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Wren Blair on June 7, 1967. (Fred Ross/The Globe and Mail)
Wren Blair on June 7, 1967. (Fred Ross/The Globe and Mail)

Obituary

Wren Blair: ‘A great hockey man’ who never let up Add to ...

The Dunlops won, to great fanfare back home. The victory allowed Blair to leave his day job as an appraiser at Canada Mortgage and Housing Corp., where he was making $6,000 a year. Over the next few decades, he would coach, manage, scout for, build from the ground up, and co-own an array of clubs in several leagues, from the Kingston Frontenacs to the Oshawa Generals, from the Minnesota North Stars to the Los Angeles Kings. The film-loving Blair moved around the continent with his wife, Elma, whom he married in 1945, and their children Jill and Dan.

In the early 1960s, when he was managing the Frontenacs, a Bruins-affiliated team in the Eastern Professional Hockey League, Blair reached another pinnacle in his career when he scouted – and wooed – a young hockey sensation from Parry Sound, Ont. It took diligence, patience and a certain amount of coaxing to sign Bobby Orr, a story related in Blair’s memoir, The Bird .

Along with some other members of the Bruins organization, Blair went to check out a couple of Bantam players at playoff game in Ganonoque, Ont., in 1960. It was a younger player, a 12-year-old on the Parry Sound team, who caught his eye: “He never left the ice,” Blair wrote, “except once for a two-minute penalty … I thought he was out of this world.”

So did a few other people. The Bruins won the battle for Bobby Orr thanks in part to Blair’s careful cultivation of the young player and his parents, Arva and Doug. A player couldn’t sign a Junior A card until he was 14. For the next two years, Blair would make the Frontenacs’ team bus take a detour through Parry Sound so he could visit Bobby and his family, displaying a solicitude with the youngster that he didn’t lavish on his adult players.

“I always joked that every time Arva [Orr] came out onto the back porch to shake out her dust mop, I was sitting on it waiting for Bobby to come home from school,” Blair said in a documentary about the legendary Bruins defenceman. “I felt it was very important to build up a relationship with Bobby.”

In an interview with The Globe and Mail in 1998, Orr said, “The Canadiens and Leafs both came up [to Parry Sound] and looked at me, but thought I was too small. I believe they became interested later on, but Wren Blair and the Bruins were the most aggressive and they talked my parents into letting me leave for Oshawa.”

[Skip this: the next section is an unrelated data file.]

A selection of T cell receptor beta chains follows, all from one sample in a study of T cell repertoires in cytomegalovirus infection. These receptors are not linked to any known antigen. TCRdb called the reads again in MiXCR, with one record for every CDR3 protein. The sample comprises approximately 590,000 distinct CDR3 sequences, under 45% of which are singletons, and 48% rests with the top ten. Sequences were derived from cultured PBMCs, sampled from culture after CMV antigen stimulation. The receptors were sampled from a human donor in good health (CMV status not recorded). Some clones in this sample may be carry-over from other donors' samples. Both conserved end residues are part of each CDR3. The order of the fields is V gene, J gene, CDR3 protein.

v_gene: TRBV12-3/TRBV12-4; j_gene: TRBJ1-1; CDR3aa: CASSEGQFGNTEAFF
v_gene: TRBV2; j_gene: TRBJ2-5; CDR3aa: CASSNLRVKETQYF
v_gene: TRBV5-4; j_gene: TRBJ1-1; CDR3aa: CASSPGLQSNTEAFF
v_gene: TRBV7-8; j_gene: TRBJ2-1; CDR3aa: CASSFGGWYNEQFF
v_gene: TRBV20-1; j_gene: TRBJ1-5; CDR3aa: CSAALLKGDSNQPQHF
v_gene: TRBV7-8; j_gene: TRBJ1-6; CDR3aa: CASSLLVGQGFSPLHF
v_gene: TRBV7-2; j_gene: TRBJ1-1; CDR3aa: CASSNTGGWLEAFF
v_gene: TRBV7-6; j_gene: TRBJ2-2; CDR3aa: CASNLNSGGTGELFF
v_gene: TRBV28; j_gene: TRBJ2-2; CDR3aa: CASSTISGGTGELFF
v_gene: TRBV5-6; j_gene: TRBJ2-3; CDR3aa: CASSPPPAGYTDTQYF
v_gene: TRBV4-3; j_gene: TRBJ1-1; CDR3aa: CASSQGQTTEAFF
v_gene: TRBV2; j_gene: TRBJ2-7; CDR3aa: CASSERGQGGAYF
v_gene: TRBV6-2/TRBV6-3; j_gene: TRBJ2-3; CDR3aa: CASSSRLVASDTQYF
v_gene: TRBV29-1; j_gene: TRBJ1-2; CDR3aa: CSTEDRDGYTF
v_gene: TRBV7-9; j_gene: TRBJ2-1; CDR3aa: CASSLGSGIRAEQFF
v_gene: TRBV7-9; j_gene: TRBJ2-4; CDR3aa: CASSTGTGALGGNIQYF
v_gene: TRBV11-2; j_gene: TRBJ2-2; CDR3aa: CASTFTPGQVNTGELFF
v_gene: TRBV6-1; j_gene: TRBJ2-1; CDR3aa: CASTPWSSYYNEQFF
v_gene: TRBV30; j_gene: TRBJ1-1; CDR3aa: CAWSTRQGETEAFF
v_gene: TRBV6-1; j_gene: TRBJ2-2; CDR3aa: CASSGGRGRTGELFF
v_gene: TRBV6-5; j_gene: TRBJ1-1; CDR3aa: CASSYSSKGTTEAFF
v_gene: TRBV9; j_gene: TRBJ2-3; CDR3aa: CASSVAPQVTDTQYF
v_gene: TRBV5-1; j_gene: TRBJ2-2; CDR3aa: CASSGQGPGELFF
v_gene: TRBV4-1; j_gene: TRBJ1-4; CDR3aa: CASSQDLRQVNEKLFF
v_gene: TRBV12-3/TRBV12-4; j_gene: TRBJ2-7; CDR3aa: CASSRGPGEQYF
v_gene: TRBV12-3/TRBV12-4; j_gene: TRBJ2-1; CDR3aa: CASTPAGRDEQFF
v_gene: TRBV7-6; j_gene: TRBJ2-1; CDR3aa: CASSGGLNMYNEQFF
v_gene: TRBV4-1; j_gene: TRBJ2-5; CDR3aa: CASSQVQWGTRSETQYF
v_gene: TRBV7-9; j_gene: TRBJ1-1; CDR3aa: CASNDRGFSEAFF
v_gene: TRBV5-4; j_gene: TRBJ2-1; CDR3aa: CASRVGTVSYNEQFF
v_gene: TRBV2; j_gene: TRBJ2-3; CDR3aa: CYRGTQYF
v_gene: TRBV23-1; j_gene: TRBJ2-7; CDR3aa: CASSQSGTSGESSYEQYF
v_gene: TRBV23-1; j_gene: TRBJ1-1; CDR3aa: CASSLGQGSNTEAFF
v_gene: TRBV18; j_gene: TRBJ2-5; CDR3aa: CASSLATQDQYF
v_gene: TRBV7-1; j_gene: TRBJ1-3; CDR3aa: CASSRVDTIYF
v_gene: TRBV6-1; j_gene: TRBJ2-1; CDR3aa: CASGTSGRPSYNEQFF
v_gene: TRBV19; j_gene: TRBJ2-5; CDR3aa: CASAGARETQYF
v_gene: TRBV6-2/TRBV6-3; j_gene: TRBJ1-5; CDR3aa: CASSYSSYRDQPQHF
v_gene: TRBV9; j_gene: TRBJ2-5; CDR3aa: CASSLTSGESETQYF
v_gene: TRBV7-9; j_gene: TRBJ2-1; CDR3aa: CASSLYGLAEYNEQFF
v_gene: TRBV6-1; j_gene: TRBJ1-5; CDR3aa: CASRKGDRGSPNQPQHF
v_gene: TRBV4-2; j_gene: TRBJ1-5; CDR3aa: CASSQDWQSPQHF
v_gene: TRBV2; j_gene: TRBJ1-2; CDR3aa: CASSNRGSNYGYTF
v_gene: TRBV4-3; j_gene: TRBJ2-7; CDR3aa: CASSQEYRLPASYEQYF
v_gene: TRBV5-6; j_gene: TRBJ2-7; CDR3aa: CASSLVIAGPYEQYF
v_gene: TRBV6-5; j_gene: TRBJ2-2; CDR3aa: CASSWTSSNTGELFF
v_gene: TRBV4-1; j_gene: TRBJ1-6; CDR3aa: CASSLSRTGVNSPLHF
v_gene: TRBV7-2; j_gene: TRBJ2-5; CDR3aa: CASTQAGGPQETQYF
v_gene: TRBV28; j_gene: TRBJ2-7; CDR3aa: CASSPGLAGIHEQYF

In 1962, when he was 14, Orr signed with the Bruins-affiliated Oshawa Generals, a team that Blair had been instrumental in rebuilding (it had folded nine years earlier after Oshawa’s Hambly Arena burned down, and was resurrected when Blair built a consortium of the Bruins and local businesspeople to restart the franchise.)

Wren Blair was born in Lindsay, Ont., on Oct. 2, 1925, the son of Audrey and Alvin. The family moved to Oshawa when Alvin took a job in a dairy, and his son grew up playing shinny on the rink outside Westmount Public School. His strengths didn’t lie on the ice, as realized a couple of decades later when he put his first team together:

In 1967, the NHL doubled in size from its original six teams to 12, and he became the inaugural coach and general manager of the new Minnesota franchise. When the first game ended in a tie, he turned the air in the dressing room blue. A North Star tried to calm him down: “Chief, we have a whole season to go, take it easy. You’re going to have a heart attack.” The coach retorted, “I doubt I’ll ever have a heart attack, but I know one thing for sure – you never will.”

The first season was marred by the death of Bill Masterton, who hit his head after being knocked to the ice during a game in January. The North Stars played (and lost) a game with the Philadelphia Flyers on the evening of his funeral.

After Minnesota, Blair helped to rescue the Pittsburgh Penguins from bankruptcy and was director of player personnel for the Los Angeles Kings. He also helped to arrange the deal that brought the junior North Bay Centennials to Michigan as the Saginaw Spirit.

What was important to him was the game, not where it was played. “Hockey was in his blood,” says Gregory. “He thought about it constantly.”

Blair leaves his children, Jill and Dan, his grandchildren Ryan, Brandon, Laura and Jen, and his great-granddaughter Madison.

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